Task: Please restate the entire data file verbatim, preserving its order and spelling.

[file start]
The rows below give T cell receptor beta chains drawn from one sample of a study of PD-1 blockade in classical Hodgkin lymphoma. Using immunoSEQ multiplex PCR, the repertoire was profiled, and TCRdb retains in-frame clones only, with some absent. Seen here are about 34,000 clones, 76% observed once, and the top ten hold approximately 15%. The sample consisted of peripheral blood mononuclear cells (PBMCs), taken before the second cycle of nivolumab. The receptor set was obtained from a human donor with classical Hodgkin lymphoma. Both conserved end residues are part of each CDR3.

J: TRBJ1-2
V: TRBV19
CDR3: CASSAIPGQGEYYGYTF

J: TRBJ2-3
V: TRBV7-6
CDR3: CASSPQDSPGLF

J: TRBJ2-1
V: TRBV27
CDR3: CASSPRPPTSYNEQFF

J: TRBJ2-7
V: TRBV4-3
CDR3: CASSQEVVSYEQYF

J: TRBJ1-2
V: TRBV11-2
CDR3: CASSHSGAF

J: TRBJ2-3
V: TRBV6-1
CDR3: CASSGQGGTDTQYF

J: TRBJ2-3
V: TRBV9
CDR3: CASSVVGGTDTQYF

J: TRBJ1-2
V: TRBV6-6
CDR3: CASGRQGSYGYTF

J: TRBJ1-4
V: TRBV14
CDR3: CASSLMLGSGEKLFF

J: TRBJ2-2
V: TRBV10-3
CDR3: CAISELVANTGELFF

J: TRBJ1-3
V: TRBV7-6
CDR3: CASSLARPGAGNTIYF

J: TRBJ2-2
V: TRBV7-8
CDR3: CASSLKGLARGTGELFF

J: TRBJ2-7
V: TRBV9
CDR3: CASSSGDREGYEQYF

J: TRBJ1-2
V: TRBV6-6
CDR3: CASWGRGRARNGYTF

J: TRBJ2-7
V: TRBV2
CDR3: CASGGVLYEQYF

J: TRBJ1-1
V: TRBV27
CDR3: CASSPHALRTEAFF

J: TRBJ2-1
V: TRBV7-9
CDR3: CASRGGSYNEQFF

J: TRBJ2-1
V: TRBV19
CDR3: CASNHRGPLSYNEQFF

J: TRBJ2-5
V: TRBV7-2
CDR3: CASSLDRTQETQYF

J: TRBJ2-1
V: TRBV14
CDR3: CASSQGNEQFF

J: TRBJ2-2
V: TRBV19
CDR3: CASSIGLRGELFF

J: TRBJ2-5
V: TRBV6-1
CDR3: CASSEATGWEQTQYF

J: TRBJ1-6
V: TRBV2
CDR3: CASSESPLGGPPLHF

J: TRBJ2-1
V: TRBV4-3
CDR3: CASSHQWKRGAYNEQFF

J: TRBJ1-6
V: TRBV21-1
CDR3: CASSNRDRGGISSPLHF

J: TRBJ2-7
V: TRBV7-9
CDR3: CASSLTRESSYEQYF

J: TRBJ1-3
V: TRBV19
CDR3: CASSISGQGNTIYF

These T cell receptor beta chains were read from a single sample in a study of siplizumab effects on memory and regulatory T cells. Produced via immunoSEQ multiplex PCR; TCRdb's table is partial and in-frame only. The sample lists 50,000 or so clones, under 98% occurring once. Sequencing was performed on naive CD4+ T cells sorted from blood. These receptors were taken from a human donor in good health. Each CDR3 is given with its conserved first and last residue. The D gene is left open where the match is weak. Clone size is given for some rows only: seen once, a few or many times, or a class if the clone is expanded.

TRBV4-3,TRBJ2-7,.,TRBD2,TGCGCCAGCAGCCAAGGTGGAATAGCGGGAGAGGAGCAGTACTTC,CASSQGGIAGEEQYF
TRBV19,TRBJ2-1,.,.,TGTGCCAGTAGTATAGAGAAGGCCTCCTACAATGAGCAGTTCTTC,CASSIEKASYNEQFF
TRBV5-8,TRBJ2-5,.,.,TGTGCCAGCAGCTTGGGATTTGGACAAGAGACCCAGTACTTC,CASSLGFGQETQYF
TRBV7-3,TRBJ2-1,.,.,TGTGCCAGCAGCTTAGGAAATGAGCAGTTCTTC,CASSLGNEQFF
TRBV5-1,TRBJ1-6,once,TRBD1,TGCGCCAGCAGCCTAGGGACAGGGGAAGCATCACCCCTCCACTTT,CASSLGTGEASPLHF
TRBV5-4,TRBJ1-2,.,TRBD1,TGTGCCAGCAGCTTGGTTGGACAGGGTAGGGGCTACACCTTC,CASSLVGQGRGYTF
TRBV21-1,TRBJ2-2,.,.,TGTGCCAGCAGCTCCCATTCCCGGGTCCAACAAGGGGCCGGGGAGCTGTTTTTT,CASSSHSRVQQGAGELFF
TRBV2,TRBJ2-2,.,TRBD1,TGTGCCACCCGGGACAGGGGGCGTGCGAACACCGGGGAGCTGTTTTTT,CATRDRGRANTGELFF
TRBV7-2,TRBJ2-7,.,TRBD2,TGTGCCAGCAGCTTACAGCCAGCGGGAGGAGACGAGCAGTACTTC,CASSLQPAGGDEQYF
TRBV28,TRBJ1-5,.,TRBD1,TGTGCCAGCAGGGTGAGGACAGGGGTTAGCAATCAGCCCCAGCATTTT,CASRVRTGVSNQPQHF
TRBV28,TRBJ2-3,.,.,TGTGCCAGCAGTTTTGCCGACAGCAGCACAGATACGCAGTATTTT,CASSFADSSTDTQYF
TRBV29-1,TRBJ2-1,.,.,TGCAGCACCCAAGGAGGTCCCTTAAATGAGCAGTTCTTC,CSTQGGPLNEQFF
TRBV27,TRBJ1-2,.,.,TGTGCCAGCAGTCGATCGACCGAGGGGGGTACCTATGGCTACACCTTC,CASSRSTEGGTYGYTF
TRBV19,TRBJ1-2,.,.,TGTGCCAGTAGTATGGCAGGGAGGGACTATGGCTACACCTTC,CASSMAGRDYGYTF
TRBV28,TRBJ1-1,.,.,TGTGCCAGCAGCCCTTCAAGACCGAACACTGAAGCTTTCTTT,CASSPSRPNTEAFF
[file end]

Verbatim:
The rows below give T cell receptor beta chains drawn from one sample of a study of PD-1 blockade in classical Hodgkin lymphoma. Using immunoSEQ multiplex PCR, the repertoire was profiled, and TCRdb retains in-frame clones only, with some absent. Seen here are about 34,000 clones, 76% observed once, and the top ten hold approximately 15%. The sample consisted of peripheral blood mononuclear cells (PBMCs), taken before the second cycle of nivolumab. The receptor set was obtained from a human donor with classical Hodgkin lymphoma. Both conserved end residues are part of each CDR3.

J: TRBJ1-2
V: TRBV19
CDR3: CASSAIPGQGEYYGYTF

J: TRBJ2-3
V: TRBV7-6
CDR3: CASSPQDSPGLF

J: TRBJ2-1
V: TRBV27
CDR3: CASSPRPPTSYNEQFF

J: TRBJ2-7
V: TRBV4-3
CDR3: CASSQEVVSYEQYF

J: TRBJ1-2
V: TRBV11-2
CDR3: CASSHSGAF

J: TRBJ2-3
V: TRBV6-1
CDR3: CASSGQGGTDTQYF

J: TRBJ2-3
V: TRBV9
CDR3: CASSVVGGTDTQYF

J: TRBJ1-2
V: TRBV6-6
CDR3: CASGRQGSYGYTF

J: TRBJ1-4
V: TRBV14
CDR3: CASSLMLGSGEKLFF

J: TRBJ2-2
V: TRBV10-3
CDR3: CAISELVANTGELFF

J: TRBJ1-3
V: TRBV7-6
CDR3: CASSLARPGAGNTIYF

J: TRBJ2-2
V: TRBV7-8
CDR3: CASSLKGLARGTGELFF

J: TRBJ2-7
V: TRBV9
CDR3: CASSSGDREGYEQYF

J: TRBJ1-2
V: TRBV6-6
CDR3: CASWGRGRARNGYTF

J: TRBJ2-7
V: TRBV2
CDR3: CASGGVLYEQYF

J: TRBJ1-1
V: TRBV27
CDR3: CASSPHALRTEAFF

J: TRBJ2-1
V: TRBV7-9
CDR3: CASRGGSYNEQFF

J: TRBJ2-1
V: TRBV19
CDR3: CASNHRGPLSYNEQFF

J: TRBJ2-5
V: TRBV7-2
CDR3: CASSLDRTQETQYF

J: TRBJ2-1
V: TRBV14
CDR3: CASSQGNEQFF

J: TRBJ2-2
V: TRBV19
CDR3: CASSIGLRGELFF

J: TRBJ2-5
V: TRBV6-1
CDR3: CASSEATGWEQTQYF

J: TRBJ1-6
V: TRBV2
CDR3: CASSESPLGGPPLHF

J: TRBJ2-1
V: TRBV4-3
CDR3: CASSHQWKRGAYNEQFF

J: TRBJ1-6
V: TRBV21-1
CDR3: CASSNRDRGGISSPLHF

J: TRBJ2-7
V: TRBV7-9
CDR3: CASSLTRESSYEQYF

J: TRBJ1-3
V: TRBV19
CDR3: CASSISGQGNTIYF

These T cell receptor beta chains were read from a single sample in a study of siplizumab effects on memory and regulatory T cells. Produced via immunoSEQ multiplex PCR; TCRdb's table is partial and in-frame only. The sample lists 50,000 or so clones, under 98% occurring once. Sequencing was performed on naive CD4+ T cells sorted from blood. These receptors were taken from a human donor in good health. Each CDR3 is given with its conserved first and last residue. The D gene is left open where the match is weak. Clone size is given for some rows only: seen once, a few or many times, or a class if the clone is expanded.

TRBV4-3,TRBJ2-7,.,TRBD2,TGCGCCAGCAGCCAAGGTGGAATAGCGGGAGAGGAGCAGTACTTC,CASSQGGIAGEEQYF
TRBV19,TRBJ2-1,.,.,TGTGCCAGTAGTATAGAGAAGGCCTCCTACAATGAGCAGTTCTTC,CASSIEKASYNEQFF
TRBV5-8,TRBJ2-5,.,.,TGTGCCAGCAGCTTGGGATTTGGACAAGAGACCCAGTACTTC,CASSLGFGQETQYF
TRBV7-3,TRBJ2-1,.,.,TGTGCCAGCAGCTTAGGAAATGAGCAGTTCTTC,CASSLGNEQFF
TRBV5-1,TRBJ1-6,once,TRBD1,TGCGCCAGCAGCCTAGGGACAGGGGAAGCATCACCCCTCCACTTT,CASSLGTGEASPLHF
TRBV5-4,TRBJ1-2,.,TRBD1,TGTGCCAGCAGCTTGGTTGGACAGGGTAGGGGCTACACCTTC,CASSLVGQGRGYTF
TRBV21-1,TRBJ2-2,.,.,TGTGCCAGCAGCTCCCATTCCCGGGTCCAACAAGGGGCCGGGGAGCTGTTTTTT,CASSSHSRVQQGAGELFF
TRBV2,TRBJ2-2,.,TRBD1,TGTGCCACCCGGGACAGGGGGCGTGCGAACACCGGGGAGCTGTTTTTT,CATRDRGRANTGELFF
TRBV7-2,TRBJ2-7,.,TRBD2,TGTGCCAGCAGCTTACAGCCAGCGGGAGGAGACGAGCAGTACTTC,CASSLQPAGGDEQYF
TRBV28,TRBJ1-5,.,TRBD1,TGTGCCAGCAGGGTGAGGACAGGGGTTAGCAATCAGCCCCAGCATTTT,CASRVRTGVSNQPQHF
TRBV28,TRBJ2-3,.,.,TGTGCCAGCAGTTTTGCCGACAGCAGCACAGATACGCAGTATTTT,CASSFADSSTDTQYF
TRBV29-1,TRBJ2-1,.,.,TGCAGCACCCAAGGAGGTCCCTTAAATGAGCAGTTCTTC,CSTQGGPLNEQFF
TRBV27,TRBJ1-2,.,.,TGTGCCAGCAGTCGATCGACCGAGGGGGGTACCTATGGCTACACCTTC,CASSRSTEGGTYGYTF
TRBV19,TRBJ1-2,.,.,TGTGCCAGTAGTATGGCAGGGAGGGACTATGGCTACACCTTC,CASSMAGRDYGYTF
TRBV28,TRBJ1-1,.,.,TGTGCCAGCAGCCCTTCAAGACCGAACACTGAAGCTTTCTTT,CASSPSRPNTEAFF